To summarize: I feel less and do more. I spend less time contemplating and more time problem solving. I am both farther away from and closer to life. I miss the person I once was and am proud of the person I am now. Maybe one day, when my own journey in a body is nearing its end, I'll return to the light on the floor in the afternoon and the spaces between things and the lunches that turn into dinners. In the meantime, I am going to work on getting better at taking care of sick children and will probably always be behind on charts and will spend my vacations trying to get as much done as possible with only minimal success. 

4 comments:

  1. m, thanks for taking the time (yes, time) to write this so beautifully and share with us. You are still very much a poet. Time, and times, will change throughout and after residency. Sometimes it stands still, and sometimes it'll speed by. The time you have can be what you make of it, once again. Getting things done, but also being who you are.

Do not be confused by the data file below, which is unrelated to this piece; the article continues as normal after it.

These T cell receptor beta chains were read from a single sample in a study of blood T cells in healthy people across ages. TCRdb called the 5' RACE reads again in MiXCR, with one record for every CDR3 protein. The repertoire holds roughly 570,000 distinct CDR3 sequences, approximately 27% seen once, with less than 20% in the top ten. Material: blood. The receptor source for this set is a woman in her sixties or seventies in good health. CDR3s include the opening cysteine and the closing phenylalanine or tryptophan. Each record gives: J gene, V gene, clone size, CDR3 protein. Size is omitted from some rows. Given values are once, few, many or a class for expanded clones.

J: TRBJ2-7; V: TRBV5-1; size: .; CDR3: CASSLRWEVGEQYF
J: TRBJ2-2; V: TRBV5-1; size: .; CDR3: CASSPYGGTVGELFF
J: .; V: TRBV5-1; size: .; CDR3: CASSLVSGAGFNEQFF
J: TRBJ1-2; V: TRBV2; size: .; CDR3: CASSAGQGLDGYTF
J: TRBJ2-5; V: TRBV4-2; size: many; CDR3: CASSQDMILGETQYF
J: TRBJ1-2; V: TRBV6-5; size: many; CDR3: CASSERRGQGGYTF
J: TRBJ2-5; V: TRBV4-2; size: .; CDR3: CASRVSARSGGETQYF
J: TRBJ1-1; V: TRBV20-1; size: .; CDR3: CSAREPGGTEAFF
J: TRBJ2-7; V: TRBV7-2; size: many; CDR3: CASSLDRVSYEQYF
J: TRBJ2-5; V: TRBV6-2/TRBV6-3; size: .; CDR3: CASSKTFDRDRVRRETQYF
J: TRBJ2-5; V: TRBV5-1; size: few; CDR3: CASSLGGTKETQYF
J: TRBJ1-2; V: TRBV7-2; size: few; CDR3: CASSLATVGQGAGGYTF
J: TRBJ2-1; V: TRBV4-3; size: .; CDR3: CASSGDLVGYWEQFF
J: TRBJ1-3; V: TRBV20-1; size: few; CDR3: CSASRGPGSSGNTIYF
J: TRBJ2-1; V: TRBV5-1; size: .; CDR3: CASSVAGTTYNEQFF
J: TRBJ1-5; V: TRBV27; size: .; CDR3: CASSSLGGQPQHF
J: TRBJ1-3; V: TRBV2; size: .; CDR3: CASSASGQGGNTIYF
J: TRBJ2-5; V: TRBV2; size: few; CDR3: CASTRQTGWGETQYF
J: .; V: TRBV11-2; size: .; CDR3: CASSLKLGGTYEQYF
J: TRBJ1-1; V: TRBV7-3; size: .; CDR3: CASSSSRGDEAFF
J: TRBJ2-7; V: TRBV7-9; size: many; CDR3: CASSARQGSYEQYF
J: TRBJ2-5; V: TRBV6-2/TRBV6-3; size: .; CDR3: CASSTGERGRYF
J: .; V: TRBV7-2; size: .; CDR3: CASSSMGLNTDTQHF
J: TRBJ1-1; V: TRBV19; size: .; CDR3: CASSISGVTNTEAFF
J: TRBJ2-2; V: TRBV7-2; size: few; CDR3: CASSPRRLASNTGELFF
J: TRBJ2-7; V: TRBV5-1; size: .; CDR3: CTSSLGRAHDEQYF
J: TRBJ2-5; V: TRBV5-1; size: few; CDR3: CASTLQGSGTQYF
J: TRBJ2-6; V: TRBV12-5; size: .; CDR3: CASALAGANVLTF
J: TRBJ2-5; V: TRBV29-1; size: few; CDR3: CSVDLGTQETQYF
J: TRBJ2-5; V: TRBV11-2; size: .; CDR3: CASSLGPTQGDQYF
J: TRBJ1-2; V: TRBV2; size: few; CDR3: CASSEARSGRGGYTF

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  2. I feel this way all the time. Proud of who I have become, but constantly mourning the person I had to leave behind.

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  3. I had been feeling extremely depressed and at the verge of resigning from my residency when I came across this blog. I love it and your article just made me recall the reason I am doing this. You just gave me a new direction and it feels good to know that there so many other mothers out there who feel my pain :) thank you!